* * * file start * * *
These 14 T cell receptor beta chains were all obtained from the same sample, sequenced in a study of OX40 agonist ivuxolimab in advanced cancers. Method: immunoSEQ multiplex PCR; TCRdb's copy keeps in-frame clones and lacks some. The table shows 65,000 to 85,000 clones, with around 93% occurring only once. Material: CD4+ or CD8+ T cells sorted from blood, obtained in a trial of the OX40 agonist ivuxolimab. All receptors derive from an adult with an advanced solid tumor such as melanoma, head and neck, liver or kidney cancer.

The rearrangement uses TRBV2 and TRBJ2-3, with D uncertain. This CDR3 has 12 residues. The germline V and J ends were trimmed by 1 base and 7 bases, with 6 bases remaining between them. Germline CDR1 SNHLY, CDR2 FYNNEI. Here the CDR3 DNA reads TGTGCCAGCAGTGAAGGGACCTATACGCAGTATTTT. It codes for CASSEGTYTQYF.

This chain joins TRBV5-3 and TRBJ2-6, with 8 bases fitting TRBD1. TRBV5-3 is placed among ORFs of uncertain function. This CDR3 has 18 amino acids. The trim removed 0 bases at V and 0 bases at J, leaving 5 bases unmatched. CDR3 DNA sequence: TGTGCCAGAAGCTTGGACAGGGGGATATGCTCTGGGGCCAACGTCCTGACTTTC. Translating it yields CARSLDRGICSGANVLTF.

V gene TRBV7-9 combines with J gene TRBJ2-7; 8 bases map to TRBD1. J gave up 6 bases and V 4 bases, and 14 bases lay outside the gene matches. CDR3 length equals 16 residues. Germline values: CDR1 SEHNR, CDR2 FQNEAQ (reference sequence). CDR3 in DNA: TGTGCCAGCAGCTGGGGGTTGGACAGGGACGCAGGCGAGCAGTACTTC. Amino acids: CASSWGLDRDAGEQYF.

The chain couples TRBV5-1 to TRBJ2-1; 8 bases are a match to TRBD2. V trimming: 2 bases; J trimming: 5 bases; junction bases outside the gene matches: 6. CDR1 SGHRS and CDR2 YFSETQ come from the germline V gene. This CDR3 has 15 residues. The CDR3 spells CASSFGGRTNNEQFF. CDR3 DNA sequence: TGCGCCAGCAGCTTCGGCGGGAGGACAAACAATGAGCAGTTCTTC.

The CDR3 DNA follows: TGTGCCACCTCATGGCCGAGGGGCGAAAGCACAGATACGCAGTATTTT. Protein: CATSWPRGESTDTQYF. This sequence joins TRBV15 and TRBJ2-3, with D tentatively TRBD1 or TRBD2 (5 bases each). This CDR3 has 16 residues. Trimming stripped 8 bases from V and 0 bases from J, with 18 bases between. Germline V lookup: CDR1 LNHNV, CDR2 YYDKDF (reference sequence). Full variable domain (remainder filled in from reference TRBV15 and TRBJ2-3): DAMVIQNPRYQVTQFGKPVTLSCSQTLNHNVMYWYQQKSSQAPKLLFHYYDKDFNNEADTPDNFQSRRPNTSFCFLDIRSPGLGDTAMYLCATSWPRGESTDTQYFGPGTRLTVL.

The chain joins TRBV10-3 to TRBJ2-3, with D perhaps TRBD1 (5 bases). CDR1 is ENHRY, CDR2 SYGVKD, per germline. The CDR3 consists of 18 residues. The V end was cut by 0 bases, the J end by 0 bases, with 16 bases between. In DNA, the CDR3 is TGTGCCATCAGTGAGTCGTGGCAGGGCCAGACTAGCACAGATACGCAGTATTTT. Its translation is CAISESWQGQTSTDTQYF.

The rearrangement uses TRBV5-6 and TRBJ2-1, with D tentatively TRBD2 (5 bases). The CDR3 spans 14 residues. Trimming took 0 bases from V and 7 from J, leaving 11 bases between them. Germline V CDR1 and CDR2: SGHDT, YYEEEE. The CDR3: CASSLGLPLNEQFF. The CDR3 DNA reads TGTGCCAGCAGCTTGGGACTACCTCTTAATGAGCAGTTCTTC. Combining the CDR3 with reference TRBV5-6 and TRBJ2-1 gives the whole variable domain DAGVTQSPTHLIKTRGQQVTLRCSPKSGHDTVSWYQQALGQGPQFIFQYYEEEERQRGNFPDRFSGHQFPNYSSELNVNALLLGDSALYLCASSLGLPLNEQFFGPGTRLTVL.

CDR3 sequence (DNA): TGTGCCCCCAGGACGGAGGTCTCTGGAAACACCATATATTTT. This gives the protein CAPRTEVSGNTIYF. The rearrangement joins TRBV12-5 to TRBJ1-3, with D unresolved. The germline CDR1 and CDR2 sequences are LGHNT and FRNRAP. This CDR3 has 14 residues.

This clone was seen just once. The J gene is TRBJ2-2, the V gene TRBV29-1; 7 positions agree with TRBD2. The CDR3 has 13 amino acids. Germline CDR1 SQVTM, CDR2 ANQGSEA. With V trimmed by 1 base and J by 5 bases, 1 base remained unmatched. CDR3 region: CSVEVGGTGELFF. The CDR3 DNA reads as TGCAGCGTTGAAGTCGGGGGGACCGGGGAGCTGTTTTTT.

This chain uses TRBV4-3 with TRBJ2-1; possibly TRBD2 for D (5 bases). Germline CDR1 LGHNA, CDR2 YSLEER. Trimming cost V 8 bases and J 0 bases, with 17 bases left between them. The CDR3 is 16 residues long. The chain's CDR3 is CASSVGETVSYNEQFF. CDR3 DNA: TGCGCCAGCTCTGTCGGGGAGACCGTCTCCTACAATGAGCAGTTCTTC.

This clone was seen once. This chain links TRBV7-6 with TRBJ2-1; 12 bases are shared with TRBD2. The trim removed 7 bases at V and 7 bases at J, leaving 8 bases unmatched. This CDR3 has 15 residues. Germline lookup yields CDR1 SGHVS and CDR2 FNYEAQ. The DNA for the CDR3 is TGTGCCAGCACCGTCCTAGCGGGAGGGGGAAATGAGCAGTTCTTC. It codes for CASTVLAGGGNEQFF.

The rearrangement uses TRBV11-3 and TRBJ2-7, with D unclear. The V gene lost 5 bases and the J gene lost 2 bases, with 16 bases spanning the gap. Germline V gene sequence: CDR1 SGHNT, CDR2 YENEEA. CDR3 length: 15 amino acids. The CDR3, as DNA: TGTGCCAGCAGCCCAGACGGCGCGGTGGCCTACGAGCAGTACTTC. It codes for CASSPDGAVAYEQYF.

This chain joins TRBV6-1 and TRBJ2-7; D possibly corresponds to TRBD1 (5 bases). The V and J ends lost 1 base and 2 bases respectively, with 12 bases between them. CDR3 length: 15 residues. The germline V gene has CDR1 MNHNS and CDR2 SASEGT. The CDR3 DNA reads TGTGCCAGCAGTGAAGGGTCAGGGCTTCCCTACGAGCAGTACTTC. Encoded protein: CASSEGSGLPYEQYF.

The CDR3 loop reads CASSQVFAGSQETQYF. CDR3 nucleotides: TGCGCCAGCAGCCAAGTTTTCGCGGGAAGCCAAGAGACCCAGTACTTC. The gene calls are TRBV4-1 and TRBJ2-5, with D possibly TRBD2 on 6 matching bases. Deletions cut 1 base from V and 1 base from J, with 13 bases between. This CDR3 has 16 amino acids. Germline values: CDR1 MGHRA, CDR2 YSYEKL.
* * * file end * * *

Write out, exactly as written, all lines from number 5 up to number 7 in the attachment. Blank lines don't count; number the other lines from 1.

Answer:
The chain couples TRBV5-1 to TRBJ2-1; 8 bases are a match to TRBD2. V trimming: 2 bases; J trimming: 5 bases; junction bases outside the gene matches: 6. CDR1 SGHRS and CDR2 YFSETQ come from the germline V gene. This CDR3 has 15 residues. The CDR3 spells CASSFGGRTNNEQFF. CDR3 DNA sequence: TGCGCCAGCAGCTTCGGCGGGAGGACAAACAATGAGCAGTTCTTC.

The CDR3 DNA follows: TGTGCCACCTCATGGCCGAGGGGCGAAAGCACAGATACGCAGTATTTT. Protein: CATSWPRGESTDTQYF. This sequence joins TRBV15 and TRBJ2-3, with D tentatively TRBD1 or TRBD2 (5 bases each). This CDR3 has 16 residues. Trimming stripped 8 bases from V and 0 bases from J, with 18 bases between. Germline V lookup: CDR1 LNHNV, CDR2 YYDKDF (reference sequence). Full variable domain (remainder filled in from reference TRBV15 and TRBJ2-3): DAMVIQNPRYQVTQFGKPVTLSCSQTLNHNVMYWYQQKSSQAPKLLFHYYDKDFNNEADTPDNFQSRRPNTSFCFLDIRSPGLGDTAMYLCATSWPRGESTDTQYFGPGTRLTVL.

The chain joins TRBV10-3 to TRBJ2-3, with D perhaps TRBD1 (5 bases). CDR1 is ENHRY, CDR2 SYGVKD, per germline. The CDR3 consists of 18 residues. The V end was cut by 0 bases, the J end by 0 bases, with 16 bases between. In DNA, the CDR3 is TGTGCCATCAGTGAGTCGTGGCAGGGCCAGACTAGCACAGATACGCAGTATTTT. Its translation is CAISESWQGQTSTDTQYF.